Macedonio Fernández, The Museum of Eterna's Novel (The First Good Novel),
translated from the Spanish with an introduction by Margaret Schwartz,
preface by Adam Thirlwell (Rochester, NY: Open Letter, 2010).
In a previous blog post, I quoted briefly a couple of passages about Xul Solar. Here is a more extensive excerpt:
From “Prologue to the Never-Seen”
And here is my review of the novel, together with a table of contents I composed:
The First Good Meta-Novel?
Here is an excerpt from my review related to the prologue excerpted (see prior link):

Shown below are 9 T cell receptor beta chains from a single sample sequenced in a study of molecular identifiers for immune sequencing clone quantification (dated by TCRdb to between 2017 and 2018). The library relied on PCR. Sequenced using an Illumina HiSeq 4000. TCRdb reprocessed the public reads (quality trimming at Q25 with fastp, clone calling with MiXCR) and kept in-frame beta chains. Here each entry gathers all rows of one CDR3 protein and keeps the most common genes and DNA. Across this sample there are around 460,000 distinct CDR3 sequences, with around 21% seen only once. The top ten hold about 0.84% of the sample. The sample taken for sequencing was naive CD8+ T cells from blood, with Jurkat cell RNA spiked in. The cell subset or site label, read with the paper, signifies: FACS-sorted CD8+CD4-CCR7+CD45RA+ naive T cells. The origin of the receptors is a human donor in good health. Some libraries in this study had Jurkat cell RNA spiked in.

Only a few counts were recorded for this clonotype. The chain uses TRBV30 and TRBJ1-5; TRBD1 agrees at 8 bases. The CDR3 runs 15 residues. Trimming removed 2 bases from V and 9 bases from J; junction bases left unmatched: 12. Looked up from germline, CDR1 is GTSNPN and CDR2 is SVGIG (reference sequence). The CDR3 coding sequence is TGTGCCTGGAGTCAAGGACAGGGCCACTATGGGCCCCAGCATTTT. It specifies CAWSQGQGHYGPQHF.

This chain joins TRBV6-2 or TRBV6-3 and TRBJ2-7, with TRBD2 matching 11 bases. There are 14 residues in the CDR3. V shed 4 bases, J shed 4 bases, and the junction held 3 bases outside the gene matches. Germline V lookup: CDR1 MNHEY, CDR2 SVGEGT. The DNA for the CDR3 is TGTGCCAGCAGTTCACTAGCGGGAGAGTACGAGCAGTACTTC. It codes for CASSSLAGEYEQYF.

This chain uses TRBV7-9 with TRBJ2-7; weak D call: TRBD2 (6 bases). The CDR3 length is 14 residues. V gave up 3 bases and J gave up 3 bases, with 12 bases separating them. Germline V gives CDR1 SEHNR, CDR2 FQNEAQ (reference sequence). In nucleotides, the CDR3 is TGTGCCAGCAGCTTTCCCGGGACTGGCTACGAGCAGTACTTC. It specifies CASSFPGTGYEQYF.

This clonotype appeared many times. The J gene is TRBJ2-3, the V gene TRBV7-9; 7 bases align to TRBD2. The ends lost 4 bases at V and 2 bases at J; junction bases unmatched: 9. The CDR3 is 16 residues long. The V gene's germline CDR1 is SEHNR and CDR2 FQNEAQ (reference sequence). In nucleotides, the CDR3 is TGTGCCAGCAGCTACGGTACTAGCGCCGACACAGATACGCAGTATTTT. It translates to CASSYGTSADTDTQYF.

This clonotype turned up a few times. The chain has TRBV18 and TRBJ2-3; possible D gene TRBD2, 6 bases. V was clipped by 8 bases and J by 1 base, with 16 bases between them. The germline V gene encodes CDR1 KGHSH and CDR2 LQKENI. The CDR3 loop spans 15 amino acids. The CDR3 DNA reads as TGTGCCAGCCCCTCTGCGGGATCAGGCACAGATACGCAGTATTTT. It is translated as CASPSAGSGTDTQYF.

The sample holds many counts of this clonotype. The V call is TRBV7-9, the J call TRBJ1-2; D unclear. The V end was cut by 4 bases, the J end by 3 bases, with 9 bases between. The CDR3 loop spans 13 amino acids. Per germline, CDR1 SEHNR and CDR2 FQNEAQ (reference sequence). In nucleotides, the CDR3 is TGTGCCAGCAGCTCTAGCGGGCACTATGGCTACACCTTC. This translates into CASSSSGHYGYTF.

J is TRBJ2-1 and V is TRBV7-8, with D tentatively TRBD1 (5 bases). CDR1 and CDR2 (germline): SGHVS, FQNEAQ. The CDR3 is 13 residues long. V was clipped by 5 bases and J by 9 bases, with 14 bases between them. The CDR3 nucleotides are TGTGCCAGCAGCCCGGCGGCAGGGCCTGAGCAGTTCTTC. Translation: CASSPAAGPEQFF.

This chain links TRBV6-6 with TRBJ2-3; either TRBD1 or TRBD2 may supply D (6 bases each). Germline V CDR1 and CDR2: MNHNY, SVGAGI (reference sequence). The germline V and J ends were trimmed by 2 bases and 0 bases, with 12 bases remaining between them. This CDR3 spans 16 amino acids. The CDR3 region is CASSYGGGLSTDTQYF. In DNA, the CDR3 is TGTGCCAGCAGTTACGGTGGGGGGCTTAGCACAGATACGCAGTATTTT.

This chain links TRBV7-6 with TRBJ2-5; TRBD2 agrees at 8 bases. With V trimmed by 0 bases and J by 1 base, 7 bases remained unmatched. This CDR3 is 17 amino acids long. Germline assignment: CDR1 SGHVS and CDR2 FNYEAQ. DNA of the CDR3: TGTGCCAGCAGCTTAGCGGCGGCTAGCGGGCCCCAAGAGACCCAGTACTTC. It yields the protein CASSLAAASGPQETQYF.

He makes some tongue-in-cheek references to futurism. He jocularly ponders reader reception, the role of the audience. Without the seductive music of language and an audience, there would be more beautiful works of art, several Cervantes, Heines, etc. Again we find an attack on realism. I find this interesting, if unconvincing, not only for the reference to Heine and other great artists, but for my (and Borges’) interest in combinatorics. There is also an amusing musing about the creation of neologisms, with reference to the artist and language inventor Xul Solar. Invention for Macedonio precedes and supersedes what we call reality.Jorge Luis Borges was greatly influenced by Macedonio, though I am not certain in what ways. What he thought about the multiplication of works of art as Macedonio indicates, I do not know. I can see how Borges used this idea, but I can also see how Borges would have found the mere manipulation of combinatorics wanting. File this in The Twilight Zone under ars combinatoria.